The Rock House Cafe was packed to the gills Friday night
with fans coming to see BulletBoys, a second-tier hair metal band that had
about 6.3 seconds of fame in the late eighties before Nirvana shut down the
hair band business. Although the
BulletBoys were pretty damn good back in the day— and their blend of AC/DC hooks and David Lee Roth
swagger was refreshing at a time when poodle bands like Winger and White Lion
were the norm — I didn't expect the place to be so full, especially with
two feet of ice on the ground. It's safe to say that metal is alive and well in
I got there in time to see Raven's Keep's lead singer try
her best to kill us with some catastrophic warbling. It also didn't help any
that the band looked like a geek club nightmare. Stoned on the Nile was hardly
any better. Three creepy looking old guys playing up front with their poor
nephew singer trying his best to come off as a post-grunge Guy Fieri.
But as awful these bands were, they were the reason so many
people were in the place. There was barely a peep about the show on both Rock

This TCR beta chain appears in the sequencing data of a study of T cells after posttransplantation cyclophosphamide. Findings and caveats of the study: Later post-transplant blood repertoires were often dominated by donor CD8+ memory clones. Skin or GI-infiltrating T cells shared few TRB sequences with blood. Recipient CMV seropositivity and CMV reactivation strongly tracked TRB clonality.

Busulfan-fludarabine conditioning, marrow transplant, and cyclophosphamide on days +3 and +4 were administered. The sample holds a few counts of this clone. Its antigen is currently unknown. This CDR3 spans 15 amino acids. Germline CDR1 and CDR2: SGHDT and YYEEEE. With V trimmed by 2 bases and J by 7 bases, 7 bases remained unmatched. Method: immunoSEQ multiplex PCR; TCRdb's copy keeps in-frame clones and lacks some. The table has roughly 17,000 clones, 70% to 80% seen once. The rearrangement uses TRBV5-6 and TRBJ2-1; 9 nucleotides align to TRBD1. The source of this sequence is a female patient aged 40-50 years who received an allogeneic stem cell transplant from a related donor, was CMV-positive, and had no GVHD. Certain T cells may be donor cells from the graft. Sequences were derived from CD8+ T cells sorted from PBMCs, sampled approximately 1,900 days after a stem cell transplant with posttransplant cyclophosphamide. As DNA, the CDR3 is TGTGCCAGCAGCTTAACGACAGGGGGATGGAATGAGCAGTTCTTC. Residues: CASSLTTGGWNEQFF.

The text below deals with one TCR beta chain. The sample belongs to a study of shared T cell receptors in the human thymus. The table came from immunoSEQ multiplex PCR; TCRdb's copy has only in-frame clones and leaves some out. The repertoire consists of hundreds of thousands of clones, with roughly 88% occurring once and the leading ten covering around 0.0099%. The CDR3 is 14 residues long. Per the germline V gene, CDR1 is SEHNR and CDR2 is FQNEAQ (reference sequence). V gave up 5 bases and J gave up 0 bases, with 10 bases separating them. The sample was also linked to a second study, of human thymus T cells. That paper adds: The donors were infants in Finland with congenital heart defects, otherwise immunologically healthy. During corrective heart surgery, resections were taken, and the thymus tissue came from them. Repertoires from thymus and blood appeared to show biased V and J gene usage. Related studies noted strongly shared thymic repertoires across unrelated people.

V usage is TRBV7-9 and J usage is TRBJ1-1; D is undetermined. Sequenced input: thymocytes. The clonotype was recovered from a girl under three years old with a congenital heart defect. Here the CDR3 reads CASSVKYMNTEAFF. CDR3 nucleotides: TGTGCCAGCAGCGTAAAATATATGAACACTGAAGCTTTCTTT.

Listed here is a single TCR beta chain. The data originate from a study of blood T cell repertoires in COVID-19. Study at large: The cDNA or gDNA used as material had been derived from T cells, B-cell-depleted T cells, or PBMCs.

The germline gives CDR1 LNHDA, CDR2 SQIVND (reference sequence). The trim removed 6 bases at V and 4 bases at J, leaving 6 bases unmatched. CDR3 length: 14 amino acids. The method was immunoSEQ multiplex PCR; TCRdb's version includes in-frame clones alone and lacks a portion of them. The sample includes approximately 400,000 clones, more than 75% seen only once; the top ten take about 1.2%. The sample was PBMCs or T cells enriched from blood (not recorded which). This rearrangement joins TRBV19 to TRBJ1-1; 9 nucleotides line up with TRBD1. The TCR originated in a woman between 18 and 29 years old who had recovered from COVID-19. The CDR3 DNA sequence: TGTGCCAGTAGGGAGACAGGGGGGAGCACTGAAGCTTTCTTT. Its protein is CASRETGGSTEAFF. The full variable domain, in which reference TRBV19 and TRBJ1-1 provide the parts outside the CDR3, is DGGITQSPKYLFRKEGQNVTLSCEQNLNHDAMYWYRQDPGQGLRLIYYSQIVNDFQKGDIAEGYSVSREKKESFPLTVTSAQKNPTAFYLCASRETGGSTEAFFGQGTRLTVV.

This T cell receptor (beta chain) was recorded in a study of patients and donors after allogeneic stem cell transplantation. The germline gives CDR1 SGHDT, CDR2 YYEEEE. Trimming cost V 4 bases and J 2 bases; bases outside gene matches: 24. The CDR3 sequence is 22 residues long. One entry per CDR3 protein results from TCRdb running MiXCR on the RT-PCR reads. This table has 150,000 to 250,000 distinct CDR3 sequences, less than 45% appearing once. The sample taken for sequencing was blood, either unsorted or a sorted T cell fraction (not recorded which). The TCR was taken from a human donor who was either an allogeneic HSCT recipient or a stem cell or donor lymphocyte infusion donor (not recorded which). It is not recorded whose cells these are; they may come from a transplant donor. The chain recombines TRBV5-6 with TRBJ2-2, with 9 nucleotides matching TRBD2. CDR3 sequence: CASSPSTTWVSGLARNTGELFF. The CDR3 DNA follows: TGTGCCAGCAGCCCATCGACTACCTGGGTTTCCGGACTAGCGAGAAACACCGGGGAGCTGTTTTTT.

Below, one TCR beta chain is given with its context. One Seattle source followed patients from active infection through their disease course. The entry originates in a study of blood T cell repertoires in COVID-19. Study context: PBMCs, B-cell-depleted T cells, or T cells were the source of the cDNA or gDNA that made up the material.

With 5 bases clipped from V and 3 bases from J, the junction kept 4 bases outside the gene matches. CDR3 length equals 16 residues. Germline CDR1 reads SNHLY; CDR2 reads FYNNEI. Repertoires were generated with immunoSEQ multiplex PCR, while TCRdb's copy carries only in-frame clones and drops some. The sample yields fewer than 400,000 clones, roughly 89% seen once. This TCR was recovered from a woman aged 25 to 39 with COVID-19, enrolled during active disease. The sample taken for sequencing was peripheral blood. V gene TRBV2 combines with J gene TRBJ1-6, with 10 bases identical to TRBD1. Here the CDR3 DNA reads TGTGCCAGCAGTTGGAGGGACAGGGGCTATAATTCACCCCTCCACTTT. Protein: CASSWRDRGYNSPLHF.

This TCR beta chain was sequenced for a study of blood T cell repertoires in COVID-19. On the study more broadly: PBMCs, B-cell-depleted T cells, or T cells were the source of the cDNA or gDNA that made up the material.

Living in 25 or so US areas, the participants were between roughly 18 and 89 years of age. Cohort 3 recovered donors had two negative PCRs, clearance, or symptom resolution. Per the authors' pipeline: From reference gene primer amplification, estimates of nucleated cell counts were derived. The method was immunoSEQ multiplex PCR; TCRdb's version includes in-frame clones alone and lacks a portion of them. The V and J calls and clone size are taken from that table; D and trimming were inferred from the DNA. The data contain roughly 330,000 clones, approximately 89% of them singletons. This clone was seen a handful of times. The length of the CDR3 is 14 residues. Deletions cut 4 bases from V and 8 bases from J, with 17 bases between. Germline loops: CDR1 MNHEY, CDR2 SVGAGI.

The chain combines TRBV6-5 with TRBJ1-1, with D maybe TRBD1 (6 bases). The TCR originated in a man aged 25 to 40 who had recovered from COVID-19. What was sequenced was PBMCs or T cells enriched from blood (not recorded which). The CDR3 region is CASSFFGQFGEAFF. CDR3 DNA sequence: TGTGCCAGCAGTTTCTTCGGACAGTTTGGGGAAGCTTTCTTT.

House and BulletBoys web sites, so if it weren't for these opening bands and
their legion of Facebooking fans, this show would've gone unnoticed.
Still, when Bulletboys came on the stage, they didn't
disappoint, head Boys Marq Torien and bassist Lonny Vencent offering up a nice
set of rock. And the old guys were smart enough to get a couple of younger guys
to back them up. Songs like "THC Groove," "Hard as a Rock" and "Kissin' Kitty"
we throwbacks to a time when songs about partying and pussy were lurid, un-PC
But all anybody wanted to hear was the band's cover of the
O'Jays's "For the Love of Money" and the other MTV staple "Smooth Up In
Ya."So, the band gave the crowd a
killer-diller version of"...Money"
that completely rocked the, umm, House. Then they let all the females in the
place know exactly what the band was going to do to their lady-parts on a
Say what you will about The Rock House Café, Raven's Keep or
BulletBoys, but a show like this, as painful as it can be, really reaffirms
one's faith in the power of rock and roll.